Some 4000 people were estimated to have been sent from Israel to Rwanda and Uganda when the scheme operated from 2014 to 2017, despite Rwanda officially denying involvement.

Many of those who were deported to east Africa are believed to have left immediately, using people-smuggling routes to head to Europe.

It is almost certain that the relocation plans will face legal challenge if or when they come into operation with lawyers saying the set up breaches several articles of the refugee convention.

Discrimination is also a potential route for legal challenge if the UK is seen to be welcoming towards Ukrainian refugees but rejects other nationalities.

The Rwandan plan will see people placed in hostels while they wait the outcome of their asylum applications.

The impact of placing asylum seekers in detention-like surroundings is no mystery. This week a Home Office report, written in response to the 2020 Park Inn stabbings and publicised by the BBC, detailed that reports of suicide and self harm rose by more than 250 per cent when covid-19 restrictions saw asylum seekers moved into hotels.

This scheme is designed to inflict misery far from scrutiny. The government hopes an out of sight, out of mind approach will work, scooping people up and shipping them off.

Instead, the UK should be investing in overseas aid in countries from where people are fleeing, helping people to remain in situ. The government should invest in fair asylum processing here and devolve the asylum process to local authorities to manage at a community level.

The plan is unethical, unworkable and, most importantly for the Tory's voter base, unaffordable. The UK will be pouring untold amounts of money into this ludicrous scheme while citizens in this country are unable to afford their gas and electricity bills unsupported by the government.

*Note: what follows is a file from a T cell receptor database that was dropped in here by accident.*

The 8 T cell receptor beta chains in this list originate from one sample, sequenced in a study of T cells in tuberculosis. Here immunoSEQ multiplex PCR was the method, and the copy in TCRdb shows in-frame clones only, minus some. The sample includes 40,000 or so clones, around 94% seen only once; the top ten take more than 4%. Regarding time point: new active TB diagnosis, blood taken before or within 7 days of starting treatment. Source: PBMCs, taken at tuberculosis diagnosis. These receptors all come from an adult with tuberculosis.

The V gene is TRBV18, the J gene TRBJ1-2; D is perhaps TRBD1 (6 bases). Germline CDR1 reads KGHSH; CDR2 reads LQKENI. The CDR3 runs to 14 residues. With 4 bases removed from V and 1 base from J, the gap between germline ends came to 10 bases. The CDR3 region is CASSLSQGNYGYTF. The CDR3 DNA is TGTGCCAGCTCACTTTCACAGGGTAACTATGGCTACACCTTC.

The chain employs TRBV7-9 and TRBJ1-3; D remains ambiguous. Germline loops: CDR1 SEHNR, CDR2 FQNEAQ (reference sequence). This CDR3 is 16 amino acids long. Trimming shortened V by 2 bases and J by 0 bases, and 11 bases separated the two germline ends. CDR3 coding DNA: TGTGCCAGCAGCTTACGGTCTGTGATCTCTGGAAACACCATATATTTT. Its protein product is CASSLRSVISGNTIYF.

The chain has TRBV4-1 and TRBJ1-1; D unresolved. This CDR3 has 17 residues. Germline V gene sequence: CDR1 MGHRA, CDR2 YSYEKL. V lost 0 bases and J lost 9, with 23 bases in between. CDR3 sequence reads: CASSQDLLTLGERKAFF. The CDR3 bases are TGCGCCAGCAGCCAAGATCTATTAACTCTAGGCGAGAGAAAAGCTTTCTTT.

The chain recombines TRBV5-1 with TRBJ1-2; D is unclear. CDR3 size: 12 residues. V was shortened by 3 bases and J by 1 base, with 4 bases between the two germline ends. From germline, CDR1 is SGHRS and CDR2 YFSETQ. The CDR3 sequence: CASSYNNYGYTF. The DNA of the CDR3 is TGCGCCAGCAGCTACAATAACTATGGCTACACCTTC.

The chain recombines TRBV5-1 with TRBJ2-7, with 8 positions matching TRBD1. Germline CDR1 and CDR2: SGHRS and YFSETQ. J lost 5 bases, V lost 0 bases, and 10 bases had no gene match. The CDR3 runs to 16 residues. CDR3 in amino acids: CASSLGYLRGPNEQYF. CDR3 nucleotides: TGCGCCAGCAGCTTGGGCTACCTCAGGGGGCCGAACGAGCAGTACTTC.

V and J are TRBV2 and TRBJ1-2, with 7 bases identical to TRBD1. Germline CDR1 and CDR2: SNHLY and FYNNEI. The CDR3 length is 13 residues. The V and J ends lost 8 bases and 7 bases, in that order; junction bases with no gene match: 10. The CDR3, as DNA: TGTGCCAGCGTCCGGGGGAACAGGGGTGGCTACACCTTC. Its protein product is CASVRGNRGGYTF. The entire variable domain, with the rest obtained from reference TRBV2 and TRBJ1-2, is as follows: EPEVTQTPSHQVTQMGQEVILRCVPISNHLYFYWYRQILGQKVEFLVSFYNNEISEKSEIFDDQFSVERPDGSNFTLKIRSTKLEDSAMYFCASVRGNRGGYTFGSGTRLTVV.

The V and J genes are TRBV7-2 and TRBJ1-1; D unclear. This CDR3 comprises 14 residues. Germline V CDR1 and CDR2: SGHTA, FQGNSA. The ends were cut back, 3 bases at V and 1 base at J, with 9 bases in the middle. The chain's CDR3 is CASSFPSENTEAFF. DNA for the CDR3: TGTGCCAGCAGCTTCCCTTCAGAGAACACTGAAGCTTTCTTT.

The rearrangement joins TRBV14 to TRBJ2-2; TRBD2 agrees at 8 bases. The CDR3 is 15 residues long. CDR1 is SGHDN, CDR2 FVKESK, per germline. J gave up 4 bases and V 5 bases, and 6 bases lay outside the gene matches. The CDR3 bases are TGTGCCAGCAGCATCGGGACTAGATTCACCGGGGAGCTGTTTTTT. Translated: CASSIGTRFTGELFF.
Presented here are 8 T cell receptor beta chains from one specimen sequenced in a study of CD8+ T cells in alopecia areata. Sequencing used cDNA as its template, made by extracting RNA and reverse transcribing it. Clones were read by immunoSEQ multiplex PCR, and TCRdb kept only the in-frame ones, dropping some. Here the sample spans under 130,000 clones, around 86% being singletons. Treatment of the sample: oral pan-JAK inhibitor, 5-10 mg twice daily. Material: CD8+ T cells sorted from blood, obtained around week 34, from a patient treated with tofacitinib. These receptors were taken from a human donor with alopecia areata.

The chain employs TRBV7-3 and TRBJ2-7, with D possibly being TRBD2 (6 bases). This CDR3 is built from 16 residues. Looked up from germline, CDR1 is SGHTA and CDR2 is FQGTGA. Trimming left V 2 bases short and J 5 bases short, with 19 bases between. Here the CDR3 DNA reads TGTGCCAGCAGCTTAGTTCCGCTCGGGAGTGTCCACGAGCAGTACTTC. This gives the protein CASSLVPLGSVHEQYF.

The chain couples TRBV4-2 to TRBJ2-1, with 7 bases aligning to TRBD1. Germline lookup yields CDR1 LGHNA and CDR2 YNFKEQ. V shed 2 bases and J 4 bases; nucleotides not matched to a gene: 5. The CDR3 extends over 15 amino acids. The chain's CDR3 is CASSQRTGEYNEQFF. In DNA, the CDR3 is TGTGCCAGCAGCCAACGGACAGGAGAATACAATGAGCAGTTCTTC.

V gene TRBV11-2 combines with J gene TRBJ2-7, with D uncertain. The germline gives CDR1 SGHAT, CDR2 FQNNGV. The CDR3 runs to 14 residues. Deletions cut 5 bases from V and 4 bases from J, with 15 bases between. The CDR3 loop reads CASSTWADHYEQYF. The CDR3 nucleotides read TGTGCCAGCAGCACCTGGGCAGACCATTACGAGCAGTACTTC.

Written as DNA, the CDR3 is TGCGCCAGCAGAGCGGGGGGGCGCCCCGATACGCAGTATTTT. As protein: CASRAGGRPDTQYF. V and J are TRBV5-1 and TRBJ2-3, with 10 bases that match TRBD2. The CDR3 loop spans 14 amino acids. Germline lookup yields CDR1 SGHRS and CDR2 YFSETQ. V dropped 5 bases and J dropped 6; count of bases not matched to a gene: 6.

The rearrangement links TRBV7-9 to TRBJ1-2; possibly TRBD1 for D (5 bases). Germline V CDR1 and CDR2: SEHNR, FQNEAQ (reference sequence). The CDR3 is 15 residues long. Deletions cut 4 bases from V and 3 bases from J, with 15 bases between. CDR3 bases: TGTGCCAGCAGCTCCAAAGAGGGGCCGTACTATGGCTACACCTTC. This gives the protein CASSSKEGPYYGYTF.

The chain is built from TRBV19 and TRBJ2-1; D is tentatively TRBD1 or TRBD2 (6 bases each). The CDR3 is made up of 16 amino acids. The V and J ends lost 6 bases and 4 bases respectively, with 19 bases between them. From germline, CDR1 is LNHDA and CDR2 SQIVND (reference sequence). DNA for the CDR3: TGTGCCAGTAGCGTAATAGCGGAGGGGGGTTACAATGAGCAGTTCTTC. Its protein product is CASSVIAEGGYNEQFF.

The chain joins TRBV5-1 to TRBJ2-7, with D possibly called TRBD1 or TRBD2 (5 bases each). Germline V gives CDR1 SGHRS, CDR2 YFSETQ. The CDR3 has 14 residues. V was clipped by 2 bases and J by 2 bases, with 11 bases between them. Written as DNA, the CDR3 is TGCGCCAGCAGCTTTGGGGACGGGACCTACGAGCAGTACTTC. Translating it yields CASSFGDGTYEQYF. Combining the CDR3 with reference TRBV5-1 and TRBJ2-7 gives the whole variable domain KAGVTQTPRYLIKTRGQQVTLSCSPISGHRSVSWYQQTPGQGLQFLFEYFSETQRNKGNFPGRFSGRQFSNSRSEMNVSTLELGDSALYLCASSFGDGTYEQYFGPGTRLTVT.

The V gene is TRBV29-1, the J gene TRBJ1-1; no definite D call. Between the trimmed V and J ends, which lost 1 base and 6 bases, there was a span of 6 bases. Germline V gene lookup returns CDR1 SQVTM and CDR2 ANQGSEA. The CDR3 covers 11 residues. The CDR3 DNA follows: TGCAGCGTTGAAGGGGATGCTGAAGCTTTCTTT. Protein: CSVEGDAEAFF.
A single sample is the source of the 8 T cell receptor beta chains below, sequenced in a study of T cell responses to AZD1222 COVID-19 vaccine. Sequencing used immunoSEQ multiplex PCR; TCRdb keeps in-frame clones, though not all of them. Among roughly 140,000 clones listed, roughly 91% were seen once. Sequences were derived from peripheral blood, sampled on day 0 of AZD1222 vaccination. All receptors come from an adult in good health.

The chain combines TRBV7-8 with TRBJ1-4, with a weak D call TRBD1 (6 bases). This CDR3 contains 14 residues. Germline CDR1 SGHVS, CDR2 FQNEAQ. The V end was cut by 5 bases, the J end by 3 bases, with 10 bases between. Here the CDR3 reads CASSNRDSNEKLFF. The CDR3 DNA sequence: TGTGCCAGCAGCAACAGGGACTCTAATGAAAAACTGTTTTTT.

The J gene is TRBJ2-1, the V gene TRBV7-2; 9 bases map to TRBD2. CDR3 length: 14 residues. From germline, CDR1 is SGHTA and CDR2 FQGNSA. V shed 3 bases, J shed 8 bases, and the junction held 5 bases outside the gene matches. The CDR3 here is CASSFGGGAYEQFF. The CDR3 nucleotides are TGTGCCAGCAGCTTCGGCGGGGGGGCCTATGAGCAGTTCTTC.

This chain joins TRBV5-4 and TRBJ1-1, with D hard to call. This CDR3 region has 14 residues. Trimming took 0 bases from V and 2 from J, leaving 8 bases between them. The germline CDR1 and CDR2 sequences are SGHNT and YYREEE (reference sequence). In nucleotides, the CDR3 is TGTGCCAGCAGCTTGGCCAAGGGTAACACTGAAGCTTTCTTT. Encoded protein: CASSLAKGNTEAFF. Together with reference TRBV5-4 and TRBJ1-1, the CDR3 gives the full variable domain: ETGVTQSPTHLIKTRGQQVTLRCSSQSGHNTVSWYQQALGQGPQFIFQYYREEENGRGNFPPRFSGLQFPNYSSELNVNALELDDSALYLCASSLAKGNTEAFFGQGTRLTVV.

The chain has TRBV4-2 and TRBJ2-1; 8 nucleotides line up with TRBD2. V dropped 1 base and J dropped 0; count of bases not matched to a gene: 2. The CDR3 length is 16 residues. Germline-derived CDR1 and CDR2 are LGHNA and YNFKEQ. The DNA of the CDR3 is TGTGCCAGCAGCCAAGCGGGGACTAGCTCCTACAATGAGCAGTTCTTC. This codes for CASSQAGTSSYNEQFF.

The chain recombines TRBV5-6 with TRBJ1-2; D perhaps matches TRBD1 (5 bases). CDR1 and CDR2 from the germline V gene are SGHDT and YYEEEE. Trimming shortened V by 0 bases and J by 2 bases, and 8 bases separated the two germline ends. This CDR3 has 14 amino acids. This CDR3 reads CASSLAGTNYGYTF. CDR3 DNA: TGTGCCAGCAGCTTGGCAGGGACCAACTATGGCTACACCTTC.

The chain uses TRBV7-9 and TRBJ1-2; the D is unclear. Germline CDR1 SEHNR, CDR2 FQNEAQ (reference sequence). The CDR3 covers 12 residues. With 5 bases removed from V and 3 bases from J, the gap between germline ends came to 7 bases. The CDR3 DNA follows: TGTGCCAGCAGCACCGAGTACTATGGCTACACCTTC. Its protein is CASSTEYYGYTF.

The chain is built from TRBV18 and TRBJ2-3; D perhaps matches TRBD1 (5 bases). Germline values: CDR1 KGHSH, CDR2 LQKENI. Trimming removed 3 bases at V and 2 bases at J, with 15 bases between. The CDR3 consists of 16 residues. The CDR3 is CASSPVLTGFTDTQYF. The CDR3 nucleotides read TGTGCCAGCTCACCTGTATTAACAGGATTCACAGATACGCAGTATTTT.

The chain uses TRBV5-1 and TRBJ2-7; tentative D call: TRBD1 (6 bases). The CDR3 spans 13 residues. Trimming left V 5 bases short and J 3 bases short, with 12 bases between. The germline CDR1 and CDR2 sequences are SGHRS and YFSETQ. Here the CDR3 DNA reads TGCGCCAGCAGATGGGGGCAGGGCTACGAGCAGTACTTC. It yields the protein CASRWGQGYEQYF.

Sir Keir Starmer was among multiple voices claiming that this plan - or at least the timing of its announcement- was a dead cat strategy to distract from Boris Johnson and Rishi Sunak's covid party fines.

If this is all a ‘look, squirrel!’ move by the Conservatives to distract the electorate from other unsavoury goings-on, the obvious question is ‘which ones?’

At this point squirrels are capering around a high piled, rotting stench of feline fur – and yet voters refuse to be diverted.

Maybe it is all a distraction strategy but that doesn't mean we should ignore it and, although I'm not sure Boris Johnson can, the majority of the electorate are capable of handling more than one thought at once.

They are paying attention, they are aware of the issues and engaging with the issues. Will it all be enough to put them off a Conservative vote at the ballot box when the opportunity next arises? Or will Boris Johnson's tactic of waiting for problems to blow over actually work?

Rather than equitable and sensible measures, the government is making performative gestures in a bid to look tough on protecting the country's sovereignty. It looks merely cruel and chaotic, but cruelty and chaos are hallmarks of this government and surely no dead cat can be enough to distract from that.